Thursday, October 13, 2016

Dracula: Blood Before Dawn (review)

Spoilers ahoy!

Okay, I loves me a good vampire story, and every Halloween I eagerly look forward to new productions of Dracula as well as any other vampire play in this theatre-filled metropolis!  Twice I was even the author of same (end blatant plug).

This year the Loft Ensemble in Sherman Oaks gives us Dracula: Blood Before Dawn.  Written and directed by Raymond Donahey, the first thing that really stuck in my mind was how he took Bram Stoker's novel and did something original with it.

Honestly, that is harder than it sounds.  For decades every single attempt at dramatizing this story felt the shadow of Bela Lugosi, then for a time Christopher Lee.  Since 1992 it seems as if the Francis Ford Coppola film had such influence.

Here at least we see something new!

Part of this consists of re-arranging certain details.  Mina (Ainsley Peace) becomes Jonathan Harker's (Mick Ignis) sister rather than fiancee, allowing her to be Lucy's (Lauren Sperling) lesbian lover (as well as the Victorian equivalent of a Feminist--which ironically in the novel she denies while behaving as if she were).  In the novel Dr. Seward (Paul Romero) is older than Holmwood (Jefferson Reid) while here they are contemporaries--more they argue quite a bit between the tried and true tradition versus the ways of science.  This particularly comes out in debates over evolution.

Credit Shane Tometich
Interestingly our Dracula (Matt Gorkis) proves to be an atheist, one who regards himself as the next step in evolution.  Yet at the same time, while glorying in his power, he proves bitter at his condition having tried every way he could imagine to cure himself.

Now this is all good stuff!  Under the circumstances one might think (as some have) that the tale should become a warning against science and trumpeting faith.  But no.  The whole show avoids such simplicity, not least by showing a Van Helsing (Marz Richards) firmly convinced vampires are but science we do not as yet understand.  But then, he also yearns for revenge.  This Van Helsing's grandfather died at Dracula's hand, while his father lost his mind.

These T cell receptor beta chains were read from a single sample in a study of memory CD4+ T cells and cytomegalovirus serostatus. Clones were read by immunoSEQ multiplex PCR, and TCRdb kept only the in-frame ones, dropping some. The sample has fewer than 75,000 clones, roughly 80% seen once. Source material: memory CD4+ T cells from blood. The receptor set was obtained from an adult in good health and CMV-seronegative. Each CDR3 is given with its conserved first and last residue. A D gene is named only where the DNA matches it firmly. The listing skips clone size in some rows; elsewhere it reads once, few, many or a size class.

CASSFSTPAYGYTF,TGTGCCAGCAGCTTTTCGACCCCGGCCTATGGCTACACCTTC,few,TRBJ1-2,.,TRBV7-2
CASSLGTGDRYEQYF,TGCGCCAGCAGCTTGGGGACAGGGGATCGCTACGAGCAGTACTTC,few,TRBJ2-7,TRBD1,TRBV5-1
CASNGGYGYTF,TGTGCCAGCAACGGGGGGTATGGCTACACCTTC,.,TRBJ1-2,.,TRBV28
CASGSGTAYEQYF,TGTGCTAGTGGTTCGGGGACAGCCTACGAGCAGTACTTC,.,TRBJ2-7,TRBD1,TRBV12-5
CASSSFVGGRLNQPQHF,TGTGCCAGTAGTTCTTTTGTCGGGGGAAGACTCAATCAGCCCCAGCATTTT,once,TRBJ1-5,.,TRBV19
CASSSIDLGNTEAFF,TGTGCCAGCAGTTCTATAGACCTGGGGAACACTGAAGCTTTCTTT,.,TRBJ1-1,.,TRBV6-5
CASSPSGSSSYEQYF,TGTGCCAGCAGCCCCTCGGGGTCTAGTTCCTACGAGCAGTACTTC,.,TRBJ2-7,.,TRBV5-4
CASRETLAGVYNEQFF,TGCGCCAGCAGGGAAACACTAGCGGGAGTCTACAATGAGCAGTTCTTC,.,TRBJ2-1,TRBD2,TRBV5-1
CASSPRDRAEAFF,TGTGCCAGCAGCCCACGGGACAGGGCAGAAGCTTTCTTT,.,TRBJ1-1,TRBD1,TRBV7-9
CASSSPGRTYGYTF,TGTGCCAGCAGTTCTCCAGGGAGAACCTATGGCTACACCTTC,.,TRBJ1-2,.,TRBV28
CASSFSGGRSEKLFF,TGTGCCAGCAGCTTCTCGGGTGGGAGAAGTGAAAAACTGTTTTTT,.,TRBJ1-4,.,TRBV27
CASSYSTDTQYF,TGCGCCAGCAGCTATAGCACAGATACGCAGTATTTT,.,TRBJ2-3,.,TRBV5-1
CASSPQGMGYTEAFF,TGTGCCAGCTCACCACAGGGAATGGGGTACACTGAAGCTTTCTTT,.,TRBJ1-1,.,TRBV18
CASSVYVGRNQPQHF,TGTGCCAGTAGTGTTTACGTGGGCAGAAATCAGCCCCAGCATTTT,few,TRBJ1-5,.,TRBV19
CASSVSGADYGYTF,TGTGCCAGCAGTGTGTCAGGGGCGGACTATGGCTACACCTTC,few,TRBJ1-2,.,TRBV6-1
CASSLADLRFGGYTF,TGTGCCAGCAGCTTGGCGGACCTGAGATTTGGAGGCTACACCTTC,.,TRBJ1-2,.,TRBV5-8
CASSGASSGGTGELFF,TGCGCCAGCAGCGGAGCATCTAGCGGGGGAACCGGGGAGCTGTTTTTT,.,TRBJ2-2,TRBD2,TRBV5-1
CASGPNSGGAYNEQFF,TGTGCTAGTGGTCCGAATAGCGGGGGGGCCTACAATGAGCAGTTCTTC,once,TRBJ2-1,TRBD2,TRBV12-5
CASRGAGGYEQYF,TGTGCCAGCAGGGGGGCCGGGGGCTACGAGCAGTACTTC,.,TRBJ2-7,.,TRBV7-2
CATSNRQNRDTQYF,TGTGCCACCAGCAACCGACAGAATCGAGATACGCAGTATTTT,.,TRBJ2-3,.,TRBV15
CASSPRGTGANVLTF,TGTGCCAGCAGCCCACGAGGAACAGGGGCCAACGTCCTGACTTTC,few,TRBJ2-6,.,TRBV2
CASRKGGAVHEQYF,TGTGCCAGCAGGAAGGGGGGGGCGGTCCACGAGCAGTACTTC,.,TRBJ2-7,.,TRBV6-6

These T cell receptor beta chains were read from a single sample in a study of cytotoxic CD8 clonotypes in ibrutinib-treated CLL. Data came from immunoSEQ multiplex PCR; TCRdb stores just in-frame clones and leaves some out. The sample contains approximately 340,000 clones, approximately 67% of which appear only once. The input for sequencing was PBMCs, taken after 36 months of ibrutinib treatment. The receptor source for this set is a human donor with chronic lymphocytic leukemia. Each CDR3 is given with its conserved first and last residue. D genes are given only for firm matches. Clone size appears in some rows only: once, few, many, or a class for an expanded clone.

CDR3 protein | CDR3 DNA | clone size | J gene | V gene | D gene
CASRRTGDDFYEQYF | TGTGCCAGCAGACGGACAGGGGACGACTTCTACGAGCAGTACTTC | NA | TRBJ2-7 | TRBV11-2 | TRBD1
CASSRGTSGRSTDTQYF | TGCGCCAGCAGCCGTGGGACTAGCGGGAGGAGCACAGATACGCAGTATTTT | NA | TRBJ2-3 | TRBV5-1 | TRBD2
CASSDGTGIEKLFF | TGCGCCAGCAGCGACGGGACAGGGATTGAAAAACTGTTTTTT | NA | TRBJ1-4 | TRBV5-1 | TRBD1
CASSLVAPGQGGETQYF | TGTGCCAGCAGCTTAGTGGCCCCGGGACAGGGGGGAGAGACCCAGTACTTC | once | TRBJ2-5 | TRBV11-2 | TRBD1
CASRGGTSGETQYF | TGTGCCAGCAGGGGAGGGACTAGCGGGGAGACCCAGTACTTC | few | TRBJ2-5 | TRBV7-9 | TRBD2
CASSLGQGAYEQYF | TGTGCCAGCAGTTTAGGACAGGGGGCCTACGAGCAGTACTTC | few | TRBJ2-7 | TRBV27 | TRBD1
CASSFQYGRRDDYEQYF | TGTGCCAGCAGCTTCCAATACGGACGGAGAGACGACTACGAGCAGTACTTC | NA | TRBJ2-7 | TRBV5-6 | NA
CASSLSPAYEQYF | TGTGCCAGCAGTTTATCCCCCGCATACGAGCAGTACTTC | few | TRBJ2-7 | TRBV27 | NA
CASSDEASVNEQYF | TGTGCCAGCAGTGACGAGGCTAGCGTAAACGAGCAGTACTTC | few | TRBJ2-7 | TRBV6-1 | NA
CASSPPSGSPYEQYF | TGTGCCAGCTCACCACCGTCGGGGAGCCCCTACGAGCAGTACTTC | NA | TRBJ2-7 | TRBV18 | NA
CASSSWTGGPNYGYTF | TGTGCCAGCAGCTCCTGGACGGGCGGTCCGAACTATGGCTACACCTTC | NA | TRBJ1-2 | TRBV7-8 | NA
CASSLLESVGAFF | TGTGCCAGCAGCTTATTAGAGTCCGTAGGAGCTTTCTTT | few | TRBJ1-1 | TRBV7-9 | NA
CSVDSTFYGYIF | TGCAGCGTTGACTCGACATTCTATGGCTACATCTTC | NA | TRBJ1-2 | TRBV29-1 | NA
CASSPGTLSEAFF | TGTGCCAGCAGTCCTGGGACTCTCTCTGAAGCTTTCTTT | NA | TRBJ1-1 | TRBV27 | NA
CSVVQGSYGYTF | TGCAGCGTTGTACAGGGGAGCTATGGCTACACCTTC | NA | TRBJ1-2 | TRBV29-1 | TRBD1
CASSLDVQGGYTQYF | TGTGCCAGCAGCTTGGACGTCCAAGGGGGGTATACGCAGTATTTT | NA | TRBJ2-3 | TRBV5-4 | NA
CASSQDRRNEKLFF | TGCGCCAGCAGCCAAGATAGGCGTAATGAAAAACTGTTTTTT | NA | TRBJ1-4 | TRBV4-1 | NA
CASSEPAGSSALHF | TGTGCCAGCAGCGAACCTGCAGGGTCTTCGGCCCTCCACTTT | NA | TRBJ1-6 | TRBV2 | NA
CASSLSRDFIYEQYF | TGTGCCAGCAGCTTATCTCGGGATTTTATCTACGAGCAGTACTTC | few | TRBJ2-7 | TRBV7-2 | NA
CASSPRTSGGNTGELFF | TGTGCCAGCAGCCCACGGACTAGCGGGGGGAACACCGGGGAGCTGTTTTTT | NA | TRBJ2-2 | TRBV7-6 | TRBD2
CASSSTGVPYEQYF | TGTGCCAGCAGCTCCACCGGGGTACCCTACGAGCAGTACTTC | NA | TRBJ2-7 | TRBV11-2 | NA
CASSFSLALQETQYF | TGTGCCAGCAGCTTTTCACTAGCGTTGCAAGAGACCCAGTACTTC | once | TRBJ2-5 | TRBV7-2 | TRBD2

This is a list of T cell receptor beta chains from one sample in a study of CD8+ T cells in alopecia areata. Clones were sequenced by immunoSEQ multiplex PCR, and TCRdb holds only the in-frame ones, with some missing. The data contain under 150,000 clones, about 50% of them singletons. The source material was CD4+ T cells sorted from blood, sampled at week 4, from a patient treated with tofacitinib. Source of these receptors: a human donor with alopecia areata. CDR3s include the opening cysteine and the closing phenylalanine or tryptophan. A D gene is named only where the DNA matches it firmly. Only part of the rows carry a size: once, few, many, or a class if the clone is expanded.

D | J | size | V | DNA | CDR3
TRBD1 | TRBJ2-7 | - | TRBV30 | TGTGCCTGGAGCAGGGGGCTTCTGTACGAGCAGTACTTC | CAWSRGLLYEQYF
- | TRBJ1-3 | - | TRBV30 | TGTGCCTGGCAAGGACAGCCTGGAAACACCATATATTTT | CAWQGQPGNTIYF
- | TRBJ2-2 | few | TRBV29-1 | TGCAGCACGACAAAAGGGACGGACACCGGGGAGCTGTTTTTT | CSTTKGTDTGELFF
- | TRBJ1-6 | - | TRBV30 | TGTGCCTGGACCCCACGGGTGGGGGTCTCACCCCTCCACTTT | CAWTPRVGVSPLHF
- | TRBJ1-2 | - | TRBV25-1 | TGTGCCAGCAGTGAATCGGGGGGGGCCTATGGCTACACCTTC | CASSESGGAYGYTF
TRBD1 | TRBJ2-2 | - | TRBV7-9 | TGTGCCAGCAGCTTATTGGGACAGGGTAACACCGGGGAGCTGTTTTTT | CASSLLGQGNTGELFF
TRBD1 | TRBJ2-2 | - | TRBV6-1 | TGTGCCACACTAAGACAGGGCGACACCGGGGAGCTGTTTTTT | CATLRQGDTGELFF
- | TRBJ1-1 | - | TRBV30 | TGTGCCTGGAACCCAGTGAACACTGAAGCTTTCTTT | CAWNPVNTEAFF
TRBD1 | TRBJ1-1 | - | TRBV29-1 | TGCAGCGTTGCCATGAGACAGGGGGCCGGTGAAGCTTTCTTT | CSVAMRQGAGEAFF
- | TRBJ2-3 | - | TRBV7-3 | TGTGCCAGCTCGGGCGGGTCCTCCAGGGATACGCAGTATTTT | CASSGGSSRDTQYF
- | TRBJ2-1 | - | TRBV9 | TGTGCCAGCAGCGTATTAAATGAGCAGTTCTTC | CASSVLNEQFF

Credit Shane Tometich
On top of all that, Renfield is transformed into a woman, Mary (April Morrow) the only survivor of the ship which brought Dracula to England. As ever, Renfield/Mary remains one of the juiciest of roles--as Gollum is to Lord of the Rings, so this character is to Bram Stoker's classic.

An ensemble portray mental patients, gypsies and the like--Marian Gonzalez, Victoria Anne Greenwood, Alex Fream, and Bree Pavey.  The result expands the story outward from what most theatrical versions do (for, let us be fair, perfectly logical reasons).  Now, while all this is good and fun and worthy of praise, I"m going to mention a few things that aren't equal to the rest.  For one thing, the supporting characters really are nothing but walk-ons, which is a shame.  For another, plenty of tiny anachronisms creep into the tale--even to the point where Holmwood quotes modern American Creationists in arguing with his friend Seward.   In terms of performance, I found Van Helsing as written more compelling than as played--simply because I find anger on stage one of the most common and boring choices.  When Richards is not being angry, his Van Helsing becomes far more compelling.  And while Sperling is a very charming performer, her Lucy as written has little or no personality.  One wonders why Mina fell in love with her.

Credit Shane Tometich
While I regard this criticisms as valid, I also feel compelled as well to offer praise.  Too many versions of Dracula play the whole story as melodrama (often with dash or two of pure camp).  Not here!  In fact there's quite a lot of nuance pretty much everywhere one looks, up to and including the ending which is anything but what one expects.  Or at least what I expected.  Because at heart this version isn't about an undead fiend being defeated, or an anti-hero coming to the end of his ways, or for that matter long-lost lover re-united across oceans of time.  What instead we find is the story is that of Mina Harker herself, whose defeat of (or defeat by) Dracula is just part of her history.  The ending proves open, a little surprising, and containing rather more hope than one might expect overall.

Dracula: Blood Before Dawn plays Fridays and Saturdays at 8pm, Sundays at 7pm at the Loft Ensemble 13442 Ventura Blvd. (across the street from The Psychic Eye), Sherman Oaks CA 91423 until November 20, 2016.

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